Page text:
47% of supplier collaborations fail according to an (admittedly now ageing) piece of research by Procurement Leaders. The reasons for their failure are myriad and each one will have a sorry tale to tell about what went wrong, who was at fault, and how much the whole exercise cost in terms of hard cash sunk, possible savings missed, reputations trashed, and opportunities squandered.
Andrew Tanner-Smith takes a look at the complexity and nuance, and highlights some of the conditions required to create a successful collaborative experience.
It doesn’t have to be this way. Having reviewed the academic research around collaboration failure, and believe me it’s not an undocumented area, we can boil down the reasons for failure into several different categories. Organisational resistance to collaboration – both in their approach to partnering and embedded within their existing tools and processes, and employee’s resistance to collaboration, whether that is due to ingrained working habits or a lack of collaboration-oriented skills.
My point is that it’s all too easy for a company to choose a supplier, share their requirements, then think of their relationship as a collaboration without really understanding what collaboration really means. Collaboration starts with alignment across individual members of the collaboration team, across and between the business functions involved, and across and between the organisations which are collaborating. Identifying the existence of key attributes in your team, within your business function, and across your organisation will greatly improve the likelihood of collaborative success.
Readers paying any attention whatsoever will have recognised that I have already introduced 3 layers of complexity – the individual employee, the procurement function as a whole, and the wider enterprise. Of course, there are many other factors to consider that make the total combination of issues at play mind-boggling. But if supplier collaboration was easy almost all of them would be successful.
Procurement professionals already have a lot of the skills needed to become good collaborators. Some of them, such as negotiating, and supplier relationship management need tweaking to fit the needs of building a true win/win collaboration, but they are certainly a good basis for building the right skills.
However, some key skills are missing, and some of these skills, are better described as attributes because developing and being proficient in those leadership skills takes a certain mindset.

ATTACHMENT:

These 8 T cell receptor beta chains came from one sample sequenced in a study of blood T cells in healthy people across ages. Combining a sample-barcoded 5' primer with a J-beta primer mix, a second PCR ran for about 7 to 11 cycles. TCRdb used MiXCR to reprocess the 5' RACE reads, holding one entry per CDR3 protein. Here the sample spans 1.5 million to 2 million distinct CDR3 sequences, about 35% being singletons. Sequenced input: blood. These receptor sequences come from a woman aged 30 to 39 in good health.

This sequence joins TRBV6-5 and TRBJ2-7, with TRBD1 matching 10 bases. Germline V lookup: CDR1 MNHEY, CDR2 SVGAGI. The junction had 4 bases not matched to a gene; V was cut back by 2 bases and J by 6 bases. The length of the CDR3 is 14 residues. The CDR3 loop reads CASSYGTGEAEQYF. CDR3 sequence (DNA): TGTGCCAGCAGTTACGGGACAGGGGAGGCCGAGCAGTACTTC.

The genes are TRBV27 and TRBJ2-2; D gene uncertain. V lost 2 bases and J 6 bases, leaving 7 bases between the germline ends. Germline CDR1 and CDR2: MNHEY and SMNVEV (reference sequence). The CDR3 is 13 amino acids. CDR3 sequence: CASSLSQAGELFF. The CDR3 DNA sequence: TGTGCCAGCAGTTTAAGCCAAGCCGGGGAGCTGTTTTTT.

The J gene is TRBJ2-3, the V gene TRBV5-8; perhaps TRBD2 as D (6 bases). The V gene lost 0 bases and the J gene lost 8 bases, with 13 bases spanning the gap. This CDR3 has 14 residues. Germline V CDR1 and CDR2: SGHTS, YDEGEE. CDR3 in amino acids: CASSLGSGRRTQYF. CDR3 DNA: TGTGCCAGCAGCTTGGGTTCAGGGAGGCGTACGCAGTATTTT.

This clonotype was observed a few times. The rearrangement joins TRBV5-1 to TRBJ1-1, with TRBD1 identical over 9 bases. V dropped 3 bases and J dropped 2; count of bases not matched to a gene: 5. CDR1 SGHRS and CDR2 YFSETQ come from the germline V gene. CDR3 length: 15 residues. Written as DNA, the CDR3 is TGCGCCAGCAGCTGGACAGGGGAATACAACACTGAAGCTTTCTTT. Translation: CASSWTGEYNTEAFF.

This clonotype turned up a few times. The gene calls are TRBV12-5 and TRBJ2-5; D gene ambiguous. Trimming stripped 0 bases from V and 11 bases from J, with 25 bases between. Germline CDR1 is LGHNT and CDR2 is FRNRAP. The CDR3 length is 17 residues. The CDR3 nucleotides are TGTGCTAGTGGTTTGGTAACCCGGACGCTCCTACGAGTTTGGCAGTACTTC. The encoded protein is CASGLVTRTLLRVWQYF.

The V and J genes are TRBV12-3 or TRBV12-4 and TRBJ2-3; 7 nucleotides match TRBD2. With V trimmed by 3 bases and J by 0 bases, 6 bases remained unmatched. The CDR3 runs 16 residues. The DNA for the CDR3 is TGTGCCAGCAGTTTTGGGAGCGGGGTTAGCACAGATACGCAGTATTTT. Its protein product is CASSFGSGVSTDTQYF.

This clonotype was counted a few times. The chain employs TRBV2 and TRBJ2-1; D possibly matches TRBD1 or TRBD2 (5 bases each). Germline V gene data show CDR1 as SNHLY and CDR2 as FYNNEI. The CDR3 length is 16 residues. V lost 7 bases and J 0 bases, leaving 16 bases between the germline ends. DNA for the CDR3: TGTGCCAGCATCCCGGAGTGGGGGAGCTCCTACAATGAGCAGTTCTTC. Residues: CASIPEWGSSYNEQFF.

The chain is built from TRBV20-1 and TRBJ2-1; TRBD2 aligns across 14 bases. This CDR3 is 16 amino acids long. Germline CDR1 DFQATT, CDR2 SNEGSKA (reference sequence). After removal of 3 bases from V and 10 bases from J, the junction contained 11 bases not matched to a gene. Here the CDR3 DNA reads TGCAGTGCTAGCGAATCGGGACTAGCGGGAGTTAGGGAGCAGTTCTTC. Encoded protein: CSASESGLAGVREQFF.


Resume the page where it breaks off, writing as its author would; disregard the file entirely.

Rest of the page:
As an example, try to find a Udemy training course on how to be entrepreneurial. Sure you can find courses on how to run a business, how to negotiate, how to market, how to strategise. But how to embrace and feed off of the risk our procurement training tells us to process out, manage and mitigate? That’s a whole set of different thinking for a procurement professional. And they need to be entrepreneurial. They need to be thinking strategically and acting for the longer term.
I’ve no doubt many talented people in procurement are more than up to the task, and let’s say that leaders do emerge from the procurement function. What then? The other side of the equation is that these people sit within a procurement function that sits within a wider organisation that will have its own internal culture, and its own external pressures and commitments. Both the procurement function and the organisation also need to start thinking differently about procurement’s role if it is to be the arbiter of collaboration for growth. What’s the point of a CPO encouraging his team to think about adding value through collaboration if the CFO only incentivises cost savings? How can the CPO champion collaboration with his team if the corporate culture is too bound by competition from rivals to share IP openly with collaborators?
So, we need to have alignment within the organisation, which of course must be mirrored by alignment within the collaborator’s organisation. Then both of these organisations need to align on a whole raft of issues – above and beyond Key Objectives and Results, such as reciprocity of risk and reward, open sharing of ideas, time, and intellectual capital.
With all these factors in play, no wonder collaboration can be messy. The rewards, though, are incalculable, especially in the context of the monumental task we all face in meeting “Net Zero” carbon emissions by 2050.